Commissioners in an optimistic state about economy

Rick Shrum

Jeff Kotula established the tenor of the morning Zoom at the start.

“2020 was a challenging year in the Washington County business community, but we saw optimistic signs,” the president of the county Chamber of Commerce intoned during his introduction to a virtual audience.

The upbeat tone continued, and why not. Vaccines are being dispensed, infections are down and spring is ready to spring forth. There is hope amid the pandemic.

“Washington County: State of the Economy” kicked off Thursday with the three county commissioners – Diana Irey Vaughan, Larry Maggi and Nick Sherman – expressing a mostly positive outlook for the future. This is the ninth consecutive year the chamber has organized the event, which is running virtual for the first time, and in three webinars for the first time – to be continued next Thursday.

The commissioners, and Kotula, engaged in a roundtable discussion – make that rectangular-image discussion – about a variety of economic dynamics as they pertain to the county. They included: small business challenges, the oil and gas industry, economic development, county Local Share Account benefits, financial programs and inspirational stories.

Even the long-awaited Cool Valley project was a talking point.

Among those optimistic signs during the past year: the county undertook 73 large economic-development projects for a capital investment of $281 million-plus; more than $6.6 million was allocated through the LSA via gaming revenues at the Meadows Racetrack & Casino, despite two lengthy pandemic-related shutdowns of the facility; LSA projects leveraged $31.1 million in public and private resources; and, through various relief programs, county businesses got $493.2 million through 3,147 grants or loans.

Even the flagging oil and gas industry, beset by low commodity prices and tamped down by the pandemic, provided a boost.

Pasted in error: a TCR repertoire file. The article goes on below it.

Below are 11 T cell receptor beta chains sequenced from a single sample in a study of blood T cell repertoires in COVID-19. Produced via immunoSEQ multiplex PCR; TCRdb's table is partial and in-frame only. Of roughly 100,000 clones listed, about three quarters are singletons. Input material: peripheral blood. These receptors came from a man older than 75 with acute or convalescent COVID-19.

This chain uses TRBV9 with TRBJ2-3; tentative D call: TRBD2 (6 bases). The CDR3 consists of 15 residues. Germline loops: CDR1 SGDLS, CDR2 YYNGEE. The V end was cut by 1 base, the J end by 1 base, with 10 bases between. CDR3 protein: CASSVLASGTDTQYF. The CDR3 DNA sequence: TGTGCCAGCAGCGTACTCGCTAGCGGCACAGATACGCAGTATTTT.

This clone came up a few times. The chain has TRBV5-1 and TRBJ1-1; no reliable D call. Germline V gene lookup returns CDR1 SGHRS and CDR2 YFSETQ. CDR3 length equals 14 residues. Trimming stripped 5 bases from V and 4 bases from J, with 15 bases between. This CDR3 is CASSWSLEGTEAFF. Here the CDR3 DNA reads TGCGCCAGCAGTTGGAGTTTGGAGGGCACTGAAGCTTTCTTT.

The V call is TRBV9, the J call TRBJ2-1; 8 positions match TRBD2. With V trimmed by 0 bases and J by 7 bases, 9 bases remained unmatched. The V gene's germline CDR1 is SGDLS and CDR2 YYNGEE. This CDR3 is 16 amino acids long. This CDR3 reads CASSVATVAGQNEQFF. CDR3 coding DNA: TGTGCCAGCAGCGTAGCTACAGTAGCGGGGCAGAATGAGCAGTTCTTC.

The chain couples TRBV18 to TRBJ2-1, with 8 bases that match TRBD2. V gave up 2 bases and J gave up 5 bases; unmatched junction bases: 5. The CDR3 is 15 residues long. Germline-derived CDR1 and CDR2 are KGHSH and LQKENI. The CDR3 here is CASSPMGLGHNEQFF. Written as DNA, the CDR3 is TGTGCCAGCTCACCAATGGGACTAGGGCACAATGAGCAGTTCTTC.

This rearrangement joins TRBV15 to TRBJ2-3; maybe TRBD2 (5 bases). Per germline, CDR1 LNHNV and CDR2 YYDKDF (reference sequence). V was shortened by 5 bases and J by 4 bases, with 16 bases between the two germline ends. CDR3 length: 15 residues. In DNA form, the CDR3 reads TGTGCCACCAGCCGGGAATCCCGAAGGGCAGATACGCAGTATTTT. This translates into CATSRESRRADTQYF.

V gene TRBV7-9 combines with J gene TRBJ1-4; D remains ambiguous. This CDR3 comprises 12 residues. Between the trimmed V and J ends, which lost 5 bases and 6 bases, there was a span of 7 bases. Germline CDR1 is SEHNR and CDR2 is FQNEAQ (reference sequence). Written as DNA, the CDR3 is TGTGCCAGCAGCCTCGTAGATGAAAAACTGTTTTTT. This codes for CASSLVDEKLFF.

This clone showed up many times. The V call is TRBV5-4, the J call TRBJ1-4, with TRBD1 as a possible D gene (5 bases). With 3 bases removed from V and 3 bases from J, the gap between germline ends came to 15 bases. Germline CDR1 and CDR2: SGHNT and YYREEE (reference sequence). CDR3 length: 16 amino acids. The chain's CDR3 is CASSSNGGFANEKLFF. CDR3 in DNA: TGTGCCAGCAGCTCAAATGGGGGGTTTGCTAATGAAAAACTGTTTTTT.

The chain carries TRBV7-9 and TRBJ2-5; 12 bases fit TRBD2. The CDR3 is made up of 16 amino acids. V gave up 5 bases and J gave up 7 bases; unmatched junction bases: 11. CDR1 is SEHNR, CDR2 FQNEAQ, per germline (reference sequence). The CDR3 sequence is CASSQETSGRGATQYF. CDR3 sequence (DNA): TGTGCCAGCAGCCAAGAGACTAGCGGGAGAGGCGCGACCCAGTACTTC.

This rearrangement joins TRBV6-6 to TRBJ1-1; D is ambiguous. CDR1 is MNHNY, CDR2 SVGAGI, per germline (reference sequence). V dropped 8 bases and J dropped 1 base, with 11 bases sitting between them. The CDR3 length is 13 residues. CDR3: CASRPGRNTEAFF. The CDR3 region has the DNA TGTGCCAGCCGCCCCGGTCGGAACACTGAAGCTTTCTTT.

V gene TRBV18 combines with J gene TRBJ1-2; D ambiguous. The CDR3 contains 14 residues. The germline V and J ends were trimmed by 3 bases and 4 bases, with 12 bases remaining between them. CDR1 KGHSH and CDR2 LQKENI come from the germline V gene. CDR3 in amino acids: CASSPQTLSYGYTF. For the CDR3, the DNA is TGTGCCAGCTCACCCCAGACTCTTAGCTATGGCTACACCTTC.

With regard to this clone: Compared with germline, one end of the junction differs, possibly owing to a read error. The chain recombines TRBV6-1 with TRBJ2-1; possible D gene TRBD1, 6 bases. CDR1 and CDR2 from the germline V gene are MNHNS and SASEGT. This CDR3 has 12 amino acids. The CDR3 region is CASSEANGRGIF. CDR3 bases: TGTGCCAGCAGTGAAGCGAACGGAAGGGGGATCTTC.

Irey Vaughan, the commissioners chair, pointed out that the county received $6.6 million in impact fees in 2019, the last year Act 13 money was disbursed. That was more than any of Pennsylvania’s other 66 counties got. Washington County’s municipalities netted an additional $11.5 million, with the combined $18.1 million also being tops in the state.

“We’re hearing that the oil and gas industry is sustainable and will improve,” she said. “This industry has enabled us to keep taxes low, make improvements to the 911 system and for IT functions.”

“We will always need gas,” said Sherman, a Republican along with Vaughan. He, however, doesn’t believe the county should rely on only a few industries.

“Diversifying our economy while working with the natural gas industry is a key. What will be the next big industry locating here? We also see a blessing of future importance in getting people back to work and teachers getting the vaccine.”

Three priorities for recovery, according to Maggi, a Democrat, is to take care of “vaccines, people and businesses. We have to make sure that happens. We need consumer confidence.”

Cool Valley is one project that has not happened – or even been started. It is a mixed-use industrial and commercial park that was proposed in the spring of 2010. The property is in Cecil Township, between Interstate 79 and Morganza Road, near Southpointe.

Irey Vaughan, however, said “we’re close to phase I.” The hangups, she explained, are a “six-inch bridge” issue with the state Department of Transportation and a matter with the state Department of Environmental Protection.

“We’re hoping this happens within six months. We have a (potential) user that wants space.”

Kotula closed the program by asking the commissioners what has inspired them during the deadly outbreak. Maggi commended dedicated employees at hospitals, convenience stores and even doughnut shops. Irey Vaughan cited workers in numerous industries who, she said, showed “we have a lot to be hopeful for.” Sherman praised parents who have toiled at home, working their jobs while home-schooling or overseeing the education of their children.

“So many people have had to do so much,” he said. “My wife and so many others have had to step up. They do remarkable things that often aren’t seen.”

It was an upbeat ending to an upbeat morning, which was underscored by a Maggi prediction.

“We’re going to come out of this and position ourselves well,” the longtime commissioner said.

Part two will begin at 8 a.m. next Thursday, featuring two independent health-care CEOs: Louis J. Panza Jr. of Monongahela Valley Hospital and Brook Ward of Washington Health System.

John Montgomery, CEO of Community Bank, and Joel L. Naroff, president of Naroff Economics LLC, will speak at the final presentation on March 25.